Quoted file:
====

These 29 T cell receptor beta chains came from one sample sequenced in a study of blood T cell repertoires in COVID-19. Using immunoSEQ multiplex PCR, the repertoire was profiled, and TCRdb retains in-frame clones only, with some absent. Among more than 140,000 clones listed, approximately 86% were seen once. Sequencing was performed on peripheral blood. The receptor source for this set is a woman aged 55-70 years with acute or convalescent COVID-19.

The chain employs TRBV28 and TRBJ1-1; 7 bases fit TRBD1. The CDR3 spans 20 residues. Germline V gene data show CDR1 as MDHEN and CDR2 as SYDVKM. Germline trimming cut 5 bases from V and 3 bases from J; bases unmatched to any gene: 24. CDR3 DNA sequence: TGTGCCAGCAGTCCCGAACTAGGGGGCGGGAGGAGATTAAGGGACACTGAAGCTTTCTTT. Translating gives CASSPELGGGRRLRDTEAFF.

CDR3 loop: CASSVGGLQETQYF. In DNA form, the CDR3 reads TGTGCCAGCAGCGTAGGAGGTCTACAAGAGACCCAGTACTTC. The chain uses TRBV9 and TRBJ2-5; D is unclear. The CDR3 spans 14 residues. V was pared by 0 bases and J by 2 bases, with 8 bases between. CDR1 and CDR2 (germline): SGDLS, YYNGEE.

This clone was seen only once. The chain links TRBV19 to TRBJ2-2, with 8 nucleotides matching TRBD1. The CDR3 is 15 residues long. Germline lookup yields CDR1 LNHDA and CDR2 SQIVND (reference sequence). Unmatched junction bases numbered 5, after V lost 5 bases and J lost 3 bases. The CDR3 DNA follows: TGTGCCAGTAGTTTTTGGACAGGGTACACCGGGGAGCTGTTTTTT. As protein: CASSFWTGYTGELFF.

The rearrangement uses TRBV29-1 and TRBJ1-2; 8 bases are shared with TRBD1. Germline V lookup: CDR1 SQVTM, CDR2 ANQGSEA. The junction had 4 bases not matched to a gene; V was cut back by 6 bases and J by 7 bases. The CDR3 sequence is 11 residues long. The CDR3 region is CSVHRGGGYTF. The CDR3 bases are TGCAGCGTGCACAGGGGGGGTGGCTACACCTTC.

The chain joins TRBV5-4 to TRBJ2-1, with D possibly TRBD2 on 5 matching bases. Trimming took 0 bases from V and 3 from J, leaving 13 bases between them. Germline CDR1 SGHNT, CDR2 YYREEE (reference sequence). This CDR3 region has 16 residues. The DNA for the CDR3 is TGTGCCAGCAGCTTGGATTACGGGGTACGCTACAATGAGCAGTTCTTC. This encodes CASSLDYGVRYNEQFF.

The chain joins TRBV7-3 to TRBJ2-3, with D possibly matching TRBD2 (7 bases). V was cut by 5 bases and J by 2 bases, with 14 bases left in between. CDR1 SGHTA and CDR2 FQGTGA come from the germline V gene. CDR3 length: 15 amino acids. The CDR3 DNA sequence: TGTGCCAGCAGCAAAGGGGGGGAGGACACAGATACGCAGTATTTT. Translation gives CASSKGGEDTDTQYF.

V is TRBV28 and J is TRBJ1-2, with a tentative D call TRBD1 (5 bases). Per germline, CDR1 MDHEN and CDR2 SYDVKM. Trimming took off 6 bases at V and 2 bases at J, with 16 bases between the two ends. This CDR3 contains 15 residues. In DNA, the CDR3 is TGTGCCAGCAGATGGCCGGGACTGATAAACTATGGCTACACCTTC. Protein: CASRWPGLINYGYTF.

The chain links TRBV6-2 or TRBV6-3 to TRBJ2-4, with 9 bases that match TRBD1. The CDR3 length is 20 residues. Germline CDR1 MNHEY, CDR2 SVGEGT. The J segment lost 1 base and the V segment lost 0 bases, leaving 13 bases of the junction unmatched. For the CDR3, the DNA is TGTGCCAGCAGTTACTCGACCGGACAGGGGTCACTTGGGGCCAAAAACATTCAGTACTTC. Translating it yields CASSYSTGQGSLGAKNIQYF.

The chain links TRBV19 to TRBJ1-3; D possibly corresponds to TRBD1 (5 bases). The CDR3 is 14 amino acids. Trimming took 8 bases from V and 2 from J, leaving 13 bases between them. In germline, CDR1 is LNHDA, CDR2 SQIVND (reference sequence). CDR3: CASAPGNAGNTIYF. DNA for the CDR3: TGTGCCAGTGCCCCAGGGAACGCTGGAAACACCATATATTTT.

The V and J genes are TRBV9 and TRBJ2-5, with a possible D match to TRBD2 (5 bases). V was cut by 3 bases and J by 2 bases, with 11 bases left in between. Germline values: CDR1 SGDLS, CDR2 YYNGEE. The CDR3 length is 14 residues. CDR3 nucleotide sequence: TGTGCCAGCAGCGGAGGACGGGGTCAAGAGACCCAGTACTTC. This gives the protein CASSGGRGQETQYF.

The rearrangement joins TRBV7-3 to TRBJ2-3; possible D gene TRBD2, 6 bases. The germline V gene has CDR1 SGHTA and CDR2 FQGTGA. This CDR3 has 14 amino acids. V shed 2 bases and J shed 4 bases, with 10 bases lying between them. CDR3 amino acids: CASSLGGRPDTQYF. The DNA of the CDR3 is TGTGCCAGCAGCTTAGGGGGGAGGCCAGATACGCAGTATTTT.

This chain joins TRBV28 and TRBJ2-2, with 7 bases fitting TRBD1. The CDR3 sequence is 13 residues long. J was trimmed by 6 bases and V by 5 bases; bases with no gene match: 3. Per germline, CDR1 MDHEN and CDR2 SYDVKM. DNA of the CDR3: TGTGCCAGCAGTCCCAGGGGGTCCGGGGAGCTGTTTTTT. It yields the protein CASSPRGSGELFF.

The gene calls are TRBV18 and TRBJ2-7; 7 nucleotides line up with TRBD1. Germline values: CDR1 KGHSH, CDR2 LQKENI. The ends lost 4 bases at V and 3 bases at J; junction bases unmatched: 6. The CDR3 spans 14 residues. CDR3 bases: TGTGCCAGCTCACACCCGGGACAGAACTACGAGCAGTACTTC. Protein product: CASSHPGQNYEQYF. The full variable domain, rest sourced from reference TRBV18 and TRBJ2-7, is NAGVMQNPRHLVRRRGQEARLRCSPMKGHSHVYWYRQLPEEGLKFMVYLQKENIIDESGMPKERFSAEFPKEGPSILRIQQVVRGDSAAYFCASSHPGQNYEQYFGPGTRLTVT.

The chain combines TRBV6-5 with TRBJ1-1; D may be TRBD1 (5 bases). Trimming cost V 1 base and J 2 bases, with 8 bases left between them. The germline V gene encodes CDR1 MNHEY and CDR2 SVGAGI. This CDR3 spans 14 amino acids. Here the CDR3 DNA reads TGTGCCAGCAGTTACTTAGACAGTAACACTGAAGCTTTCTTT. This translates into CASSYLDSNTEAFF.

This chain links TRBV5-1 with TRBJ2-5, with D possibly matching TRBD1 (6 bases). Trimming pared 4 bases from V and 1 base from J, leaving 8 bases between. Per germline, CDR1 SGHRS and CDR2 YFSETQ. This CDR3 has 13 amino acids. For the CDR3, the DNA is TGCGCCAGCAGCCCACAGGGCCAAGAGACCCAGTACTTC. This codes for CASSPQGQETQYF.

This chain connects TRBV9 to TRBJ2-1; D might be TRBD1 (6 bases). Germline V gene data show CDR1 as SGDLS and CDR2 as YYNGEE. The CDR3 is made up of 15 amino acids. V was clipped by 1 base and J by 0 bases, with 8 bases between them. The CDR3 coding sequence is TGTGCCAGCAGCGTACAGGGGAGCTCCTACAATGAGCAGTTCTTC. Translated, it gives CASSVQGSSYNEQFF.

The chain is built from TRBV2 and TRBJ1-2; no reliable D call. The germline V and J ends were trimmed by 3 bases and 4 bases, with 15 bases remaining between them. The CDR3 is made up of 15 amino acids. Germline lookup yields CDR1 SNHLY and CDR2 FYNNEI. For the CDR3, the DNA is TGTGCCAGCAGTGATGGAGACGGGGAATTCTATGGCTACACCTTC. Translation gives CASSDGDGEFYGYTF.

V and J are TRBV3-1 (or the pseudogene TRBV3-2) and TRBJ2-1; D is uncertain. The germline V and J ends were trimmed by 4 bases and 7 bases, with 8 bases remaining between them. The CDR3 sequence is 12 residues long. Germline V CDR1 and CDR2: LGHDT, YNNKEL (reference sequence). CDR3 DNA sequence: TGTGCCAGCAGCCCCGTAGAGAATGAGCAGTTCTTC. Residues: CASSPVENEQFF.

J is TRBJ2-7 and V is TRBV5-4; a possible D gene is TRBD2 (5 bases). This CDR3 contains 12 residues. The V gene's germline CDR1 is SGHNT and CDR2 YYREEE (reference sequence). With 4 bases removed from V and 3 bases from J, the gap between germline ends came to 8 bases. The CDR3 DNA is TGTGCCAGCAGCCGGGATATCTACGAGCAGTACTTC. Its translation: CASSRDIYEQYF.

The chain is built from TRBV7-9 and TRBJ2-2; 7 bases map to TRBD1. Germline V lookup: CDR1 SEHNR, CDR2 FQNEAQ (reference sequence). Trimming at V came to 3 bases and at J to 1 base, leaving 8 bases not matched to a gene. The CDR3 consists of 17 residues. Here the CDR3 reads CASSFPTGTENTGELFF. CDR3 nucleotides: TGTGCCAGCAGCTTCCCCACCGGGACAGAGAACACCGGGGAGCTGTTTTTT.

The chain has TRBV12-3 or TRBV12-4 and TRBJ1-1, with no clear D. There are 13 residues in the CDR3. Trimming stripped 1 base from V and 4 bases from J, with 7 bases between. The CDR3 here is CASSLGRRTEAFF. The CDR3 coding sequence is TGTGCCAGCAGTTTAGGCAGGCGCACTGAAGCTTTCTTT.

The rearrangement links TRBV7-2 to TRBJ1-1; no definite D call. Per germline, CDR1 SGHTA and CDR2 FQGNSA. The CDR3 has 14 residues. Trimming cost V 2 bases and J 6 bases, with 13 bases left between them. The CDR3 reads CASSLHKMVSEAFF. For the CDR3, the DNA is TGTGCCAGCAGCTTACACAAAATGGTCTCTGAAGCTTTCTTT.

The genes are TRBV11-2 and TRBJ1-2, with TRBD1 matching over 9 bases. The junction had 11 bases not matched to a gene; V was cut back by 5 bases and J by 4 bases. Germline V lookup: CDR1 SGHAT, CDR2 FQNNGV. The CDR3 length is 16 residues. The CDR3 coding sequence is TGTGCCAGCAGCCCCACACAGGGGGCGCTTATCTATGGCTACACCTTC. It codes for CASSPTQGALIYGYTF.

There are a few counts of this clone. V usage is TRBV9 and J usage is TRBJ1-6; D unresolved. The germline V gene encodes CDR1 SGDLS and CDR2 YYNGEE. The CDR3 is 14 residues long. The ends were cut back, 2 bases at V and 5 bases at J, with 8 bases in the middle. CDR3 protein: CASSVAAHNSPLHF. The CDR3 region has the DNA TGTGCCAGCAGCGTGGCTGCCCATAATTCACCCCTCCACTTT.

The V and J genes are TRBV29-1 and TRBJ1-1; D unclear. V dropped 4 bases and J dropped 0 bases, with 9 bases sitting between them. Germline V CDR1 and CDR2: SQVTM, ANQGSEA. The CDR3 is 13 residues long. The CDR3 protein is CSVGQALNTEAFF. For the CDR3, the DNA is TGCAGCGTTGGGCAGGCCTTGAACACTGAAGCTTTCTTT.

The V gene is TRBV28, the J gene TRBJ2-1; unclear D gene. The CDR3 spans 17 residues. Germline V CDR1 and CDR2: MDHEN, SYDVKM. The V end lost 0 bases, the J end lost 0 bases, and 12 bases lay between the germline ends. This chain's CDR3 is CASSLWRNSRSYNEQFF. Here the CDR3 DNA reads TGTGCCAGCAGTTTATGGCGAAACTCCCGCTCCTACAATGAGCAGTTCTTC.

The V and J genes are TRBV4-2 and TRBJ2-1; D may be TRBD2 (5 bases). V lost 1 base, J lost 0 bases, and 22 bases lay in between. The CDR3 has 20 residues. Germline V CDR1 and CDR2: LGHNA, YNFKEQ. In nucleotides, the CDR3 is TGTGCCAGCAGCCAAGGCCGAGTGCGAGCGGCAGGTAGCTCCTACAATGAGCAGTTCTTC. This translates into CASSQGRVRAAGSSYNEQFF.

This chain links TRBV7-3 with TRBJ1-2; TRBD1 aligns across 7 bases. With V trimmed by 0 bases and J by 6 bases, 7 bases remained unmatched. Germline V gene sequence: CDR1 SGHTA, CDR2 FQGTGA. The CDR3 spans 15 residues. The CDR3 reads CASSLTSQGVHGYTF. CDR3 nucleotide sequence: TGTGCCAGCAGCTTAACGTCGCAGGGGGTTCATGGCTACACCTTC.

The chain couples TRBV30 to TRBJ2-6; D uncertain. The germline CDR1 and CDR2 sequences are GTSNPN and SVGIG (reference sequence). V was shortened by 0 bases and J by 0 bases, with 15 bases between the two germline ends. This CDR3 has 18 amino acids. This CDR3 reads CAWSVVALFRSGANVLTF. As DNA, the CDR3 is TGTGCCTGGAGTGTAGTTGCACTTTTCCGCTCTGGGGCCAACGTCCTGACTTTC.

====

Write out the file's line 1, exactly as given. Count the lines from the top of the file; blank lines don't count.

These 29 T cell receptor beta chains came from one sample sequenced in a study of blood T cell repertoires in COVID-19. Using immunoSEQ multiplex PCR, the repertoire was profiled, and TCRdb retains in-frame clones only, with some absent. Among more than 140,000 clones listed, approximately 86% were seen once. Sequencing was performed on peripheral blood. The receptor source for this set is a woman aged 55-70 years with acute or convalescent COVID-19.